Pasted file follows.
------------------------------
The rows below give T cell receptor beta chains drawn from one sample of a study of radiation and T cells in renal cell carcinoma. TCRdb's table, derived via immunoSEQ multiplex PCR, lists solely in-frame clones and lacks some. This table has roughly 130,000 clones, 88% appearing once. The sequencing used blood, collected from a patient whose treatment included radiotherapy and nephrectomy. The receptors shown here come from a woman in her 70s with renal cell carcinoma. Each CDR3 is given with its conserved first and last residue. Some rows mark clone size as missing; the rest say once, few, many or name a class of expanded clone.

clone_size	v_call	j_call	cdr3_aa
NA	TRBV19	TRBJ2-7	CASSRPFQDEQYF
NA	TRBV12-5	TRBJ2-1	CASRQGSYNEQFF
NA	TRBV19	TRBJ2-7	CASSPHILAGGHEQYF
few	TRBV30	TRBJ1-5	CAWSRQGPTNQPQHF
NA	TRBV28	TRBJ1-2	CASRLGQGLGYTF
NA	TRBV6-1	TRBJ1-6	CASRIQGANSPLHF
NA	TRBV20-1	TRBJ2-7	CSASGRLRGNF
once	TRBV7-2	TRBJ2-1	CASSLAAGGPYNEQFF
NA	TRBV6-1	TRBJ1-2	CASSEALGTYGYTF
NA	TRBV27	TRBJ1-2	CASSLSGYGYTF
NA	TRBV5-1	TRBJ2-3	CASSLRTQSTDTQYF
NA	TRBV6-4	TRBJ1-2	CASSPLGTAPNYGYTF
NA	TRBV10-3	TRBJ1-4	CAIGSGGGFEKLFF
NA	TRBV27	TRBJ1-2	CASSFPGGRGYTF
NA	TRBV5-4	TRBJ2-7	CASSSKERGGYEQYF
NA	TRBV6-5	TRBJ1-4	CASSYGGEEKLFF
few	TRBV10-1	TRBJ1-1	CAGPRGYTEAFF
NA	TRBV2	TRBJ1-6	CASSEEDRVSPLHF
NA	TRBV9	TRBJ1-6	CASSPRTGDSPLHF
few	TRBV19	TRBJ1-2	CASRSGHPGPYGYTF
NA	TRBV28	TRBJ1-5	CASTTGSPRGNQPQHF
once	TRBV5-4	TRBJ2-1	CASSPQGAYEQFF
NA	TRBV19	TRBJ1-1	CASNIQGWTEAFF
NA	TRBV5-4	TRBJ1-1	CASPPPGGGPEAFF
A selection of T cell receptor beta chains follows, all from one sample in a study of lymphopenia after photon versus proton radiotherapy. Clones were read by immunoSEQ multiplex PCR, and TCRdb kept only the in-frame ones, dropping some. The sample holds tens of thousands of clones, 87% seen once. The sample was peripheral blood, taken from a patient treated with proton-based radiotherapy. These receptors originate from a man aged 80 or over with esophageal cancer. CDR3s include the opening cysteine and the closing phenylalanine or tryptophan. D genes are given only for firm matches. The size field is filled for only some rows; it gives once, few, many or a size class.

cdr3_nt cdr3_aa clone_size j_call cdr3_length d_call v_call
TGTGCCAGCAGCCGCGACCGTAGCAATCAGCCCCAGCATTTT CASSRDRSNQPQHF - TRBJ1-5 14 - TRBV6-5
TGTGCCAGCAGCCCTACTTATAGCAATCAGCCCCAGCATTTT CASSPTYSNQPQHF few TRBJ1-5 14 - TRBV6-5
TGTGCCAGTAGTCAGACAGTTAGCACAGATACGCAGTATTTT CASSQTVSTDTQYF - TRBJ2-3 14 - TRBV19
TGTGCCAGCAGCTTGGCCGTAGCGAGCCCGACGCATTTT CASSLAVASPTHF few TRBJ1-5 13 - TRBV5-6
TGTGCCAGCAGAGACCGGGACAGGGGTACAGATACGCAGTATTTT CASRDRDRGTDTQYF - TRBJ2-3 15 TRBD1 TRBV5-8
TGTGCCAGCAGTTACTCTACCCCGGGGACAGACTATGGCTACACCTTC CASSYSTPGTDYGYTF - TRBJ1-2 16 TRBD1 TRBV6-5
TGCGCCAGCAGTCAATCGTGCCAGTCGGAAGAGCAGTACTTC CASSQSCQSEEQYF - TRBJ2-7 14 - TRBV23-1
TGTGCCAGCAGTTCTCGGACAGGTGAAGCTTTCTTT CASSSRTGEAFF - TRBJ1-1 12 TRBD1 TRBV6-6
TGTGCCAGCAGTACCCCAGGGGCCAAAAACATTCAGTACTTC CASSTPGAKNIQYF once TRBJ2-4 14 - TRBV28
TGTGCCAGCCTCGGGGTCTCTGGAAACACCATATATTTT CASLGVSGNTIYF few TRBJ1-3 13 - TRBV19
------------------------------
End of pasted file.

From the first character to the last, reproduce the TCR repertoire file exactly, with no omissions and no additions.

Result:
The rows below give T cell receptor beta chains drawn from one sample of a study of radiation and T cells in renal cell carcinoma. TCRdb's table, derived via immunoSEQ multiplex PCR, lists solely in-frame clones and lacks some. This table has roughly 130,000 clones, 88% appearing once. The sequencing used blood, collected from a patient whose treatment included radiotherapy and nephrectomy. The receptors shown here come from a woman in her 70s with renal cell carcinoma. Each CDR3 is given with its conserved first and last residue. Some rows mark clone size as missing; the rest say once, few, many or name a class of expanded clone.

clone_size	v_call	j_call	cdr3_aa
NA	TRBV19	TRBJ2-7	CASSRPFQDEQYF
NA	TRBV12-5	TRBJ2-1	CASRQGSYNEQFF
NA	TRBV19	TRBJ2-7	CASSPHILAGGHEQYF
few	TRBV30	TRBJ1-5	CAWSRQGPTNQPQHF
NA	TRBV28	TRBJ1-2	CASRLGQGLGYTF
NA	TRBV6-1	TRBJ1-6	CASRIQGANSPLHF
NA	TRBV20-1	TRBJ2-7	CSASGRLRGNF
once	TRBV7-2	TRBJ2-1	CASSLAAGGPYNEQFF
NA	TRBV6-1	TRBJ1-2	CASSEALGTYGYTF
NA	TRBV27	TRBJ1-2	CASSLSGYGYTF
NA	TRBV5-1	TRBJ2-3	CASSLRTQSTDTQYF
NA	TRBV6-4	TRBJ1-2	CASSPLGTAPNYGYTF
NA	TRBV10-3	TRBJ1-4	CAIGSGGGFEKLFF
NA	TRBV27	TRBJ1-2	CASSFPGGRGYTF
NA	TRBV5-4	TRBJ2-7	CASSSKERGGYEQYF
NA	TRBV6-5	TRBJ1-4	CASSYGGEEKLFF
few	TRBV10-1	TRBJ1-1	CAGPRGYTEAFF
NA	TRBV2	TRBJ1-6	CASSEEDRVSPLHF
NA	TRBV9	TRBJ1-6	CASSPRTGDSPLHF
few	TRBV19	TRBJ1-2	CASRSGHPGPYGYTF
NA	TRBV28	TRBJ1-5	CASTTGSPRGNQPQHF
once	TRBV5-4	TRBJ2-1	CASSPQGAYEQFF
NA	TRBV19	TRBJ1-1	CASNIQGWTEAFF
NA	TRBV5-4	TRBJ1-1	CASPPPGGGPEAFF
A selection of T cell receptor beta chains follows, all from one sample in a study of lymphopenia after photon versus proton radiotherapy. Clones were read by immunoSEQ multiplex PCR, and TCRdb kept only the in-frame ones, dropping some. The sample holds tens of thousands of clones, 87% seen once. The sample was peripheral blood, taken from a patient treated with proton-based radiotherapy. These receptors originate from a man aged 80 or over with esophageal cancer. CDR3s include the opening cysteine and the closing phenylalanine or tryptophan. D genes are given only for firm matches. The size field is filled for only some rows; it gives once, few, many or a size class.

cdr3_nt cdr3_aa clone_size j_call cdr3_length d_call v_call
TGTGCCAGCAGCCGCGACCGTAGCAATCAGCCCCAGCATTTT CASSRDRSNQPQHF - TRBJ1-5 14 - TRBV6-5
TGTGCCAGCAGCCCTACTTATAGCAATCAGCCCCAGCATTTT CASSPTYSNQPQHF few TRBJ1-5 14 - TRBV6-5
TGTGCCAGTAGTCAGACAGTTAGCACAGATACGCAGTATTTT CASSQTVSTDTQYF - TRBJ2-3 14 - TRBV19
TGTGCCAGCAGCTTGGCCGTAGCGAGCCCGACGCATTTT CASSLAVASPTHF few TRBJ1-5 13 - TRBV5-6
TGTGCCAGCAGAGACCGGGACAGGGGTACAGATACGCAGTATTTT CASRDRDRGTDTQYF - TRBJ2-3 15 TRBD1 TRBV5-8
TGTGCCAGCAGTTACTCTACCCCGGGGACAGACTATGGCTACACCTTC CASSYSTPGTDYGYTF - TRBJ1-2 16 TRBD1 TRBV6-5
TGCGCCAGCAGTCAATCGTGCCAGTCGGAAGAGCAGTACTTC CASSQSCQSEEQYF - TRBJ2-7 14 - TRBV23-1
TGTGCCAGCAGTTCTCGGACAGGTGAAGCTTTCTTT CASSSRTGEAFF - TRBJ1-1 12 TRBD1 TRBV6-6
TGTGCCAGCAGTACCCCAGGGGCCAAAAACATTCAGTACTTC CASSTPGAKNIQYF once TRBJ2-4 14 - TRBV28
TGTGCCAGCCTCGGGGTCTCTGGAAACACCATATATTTT CASLGVSGNTIYF few TRBJ1-3 13 - TRBV19